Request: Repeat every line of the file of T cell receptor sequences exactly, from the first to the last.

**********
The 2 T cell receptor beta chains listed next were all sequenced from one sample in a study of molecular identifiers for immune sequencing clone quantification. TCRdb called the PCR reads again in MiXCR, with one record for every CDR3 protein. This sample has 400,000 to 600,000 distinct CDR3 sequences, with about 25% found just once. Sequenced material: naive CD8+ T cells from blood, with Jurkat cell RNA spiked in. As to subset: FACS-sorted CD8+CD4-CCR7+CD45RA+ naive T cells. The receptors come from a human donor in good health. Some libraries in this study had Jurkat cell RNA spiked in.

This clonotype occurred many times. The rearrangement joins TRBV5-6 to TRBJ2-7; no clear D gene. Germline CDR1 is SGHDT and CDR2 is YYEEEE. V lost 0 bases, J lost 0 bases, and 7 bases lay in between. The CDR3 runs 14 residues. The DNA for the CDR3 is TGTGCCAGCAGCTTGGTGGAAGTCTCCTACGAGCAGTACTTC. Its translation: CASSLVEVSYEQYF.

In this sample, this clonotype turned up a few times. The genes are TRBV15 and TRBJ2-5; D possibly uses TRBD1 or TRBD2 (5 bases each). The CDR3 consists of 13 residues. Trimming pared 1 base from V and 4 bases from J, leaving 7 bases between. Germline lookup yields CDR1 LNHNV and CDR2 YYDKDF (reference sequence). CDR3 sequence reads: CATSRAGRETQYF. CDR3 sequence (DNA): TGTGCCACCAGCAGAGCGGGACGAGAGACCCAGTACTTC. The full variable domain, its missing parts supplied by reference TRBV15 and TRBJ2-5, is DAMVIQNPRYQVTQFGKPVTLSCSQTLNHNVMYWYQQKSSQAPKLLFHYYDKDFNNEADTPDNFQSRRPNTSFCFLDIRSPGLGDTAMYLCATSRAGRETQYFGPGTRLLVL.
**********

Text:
The 2 T cell receptor beta chains listed next were all sequenced from one sample in a study of molecular identifiers for immune sequencing clone quantification. TCRdb called the PCR reads again in MiXCR, with one record for every CDR3 protein. This sample has 400,000 to 600,000 distinct CDR3 sequences, with about 25% found just once. Sequenced material: naive CD8+ T cells from blood, with Jurkat cell RNA spiked in. As to subset: FACS-sorted CD8+CD4-CCR7+CD45RA+ naive T cells. The receptors come from a human donor in good health. Some libraries in this study had Jurkat cell RNA spiked in.

This clonotype occurred many times. The rearrangement joins TRBV5-6 to TRBJ2-7; no clear D gene. Germline CDR1 is SGHDT and CDR2 is YYEEEE. V lost 0 bases, J lost 0 bases, and 7 bases lay in between. The CDR3 runs 14 residues. The DNA for the CDR3 is TGTGCCAGCAGCTTGGTGGAAGTCTCCTACGAGCAGTACTTC. Its translation: CASSLVEVSYEQYF.

In this sample, this clonotype turned up a few times. The genes are TRBV15 and TRBJ2-5; D possibly uses TRBD1 or TRBD2 (5 bases each). The CDR3 consists of 13 residues. Trimming pared 1 base from V and 4 bases from J, leaving 7 bases between. Germline lookup yields CDR1 LNHNV and CDR2 YYDKDF (reference sequence). CDR3 sequence reads: CATSRAGRETQYF. CDR3 sequence (DNA): TGTGCCACCAGCAGAGCGGGACGAGAGACCCAGTACTTC. The full variable domain, its missing parts supplied by reference TRBV15 and TRBJ2-5, is DAMVIQNPRYQVTQFGKPVTLSCSQTLNHNVMYWYQQKSSQAPKLLFHYYDKDFNNEADTPDNFQSRRPNTSFCFLDIRSPGLGDTAMYLCATSRAGRETQYFGPGTRLLVL.